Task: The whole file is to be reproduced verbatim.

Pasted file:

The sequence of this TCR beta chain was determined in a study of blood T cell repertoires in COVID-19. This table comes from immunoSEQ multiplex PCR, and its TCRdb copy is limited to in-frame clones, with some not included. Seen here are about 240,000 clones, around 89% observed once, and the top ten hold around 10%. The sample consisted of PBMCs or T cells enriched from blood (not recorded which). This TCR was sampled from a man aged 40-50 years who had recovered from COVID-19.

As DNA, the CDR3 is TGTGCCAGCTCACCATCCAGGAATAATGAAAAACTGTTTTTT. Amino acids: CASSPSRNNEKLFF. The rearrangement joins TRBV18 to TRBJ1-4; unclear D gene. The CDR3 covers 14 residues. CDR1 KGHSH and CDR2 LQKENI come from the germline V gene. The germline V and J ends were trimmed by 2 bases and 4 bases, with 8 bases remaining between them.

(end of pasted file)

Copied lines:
The sequence of this TCR beta chain was determined in a study of blood T cell repertoires in COVID-19. This table comes from immunoSEQ multiplex PCR, and its TCRdb copy is limited to in-frame clones, with some not included. Seen here are about 240,000 clones, around 89% observed once, and the top ten hold around 10%. The sample consisted of PBMCs or T cells enriched from blood (not recorded which). This TCR was sampled from a man aged 40-50 years who had recovered from COVID-19.

As DNA, the CDR3 is TGTGCCAGCTCACCATCCAGGAATAATGAAAAACTGTTTTTT. Amino acids: CASSPSRNNEKLFF. The rearrangement joins TRBV18 to TRBJ1-4; unclear D gene. The CDR3 covers 14 residues. CDR1 KGHSH and CDR2 LQKENI come from the germline V gene. The germline V and J ends were trimmed by 2 bases and 4 bases, with 8 bases remaining between them.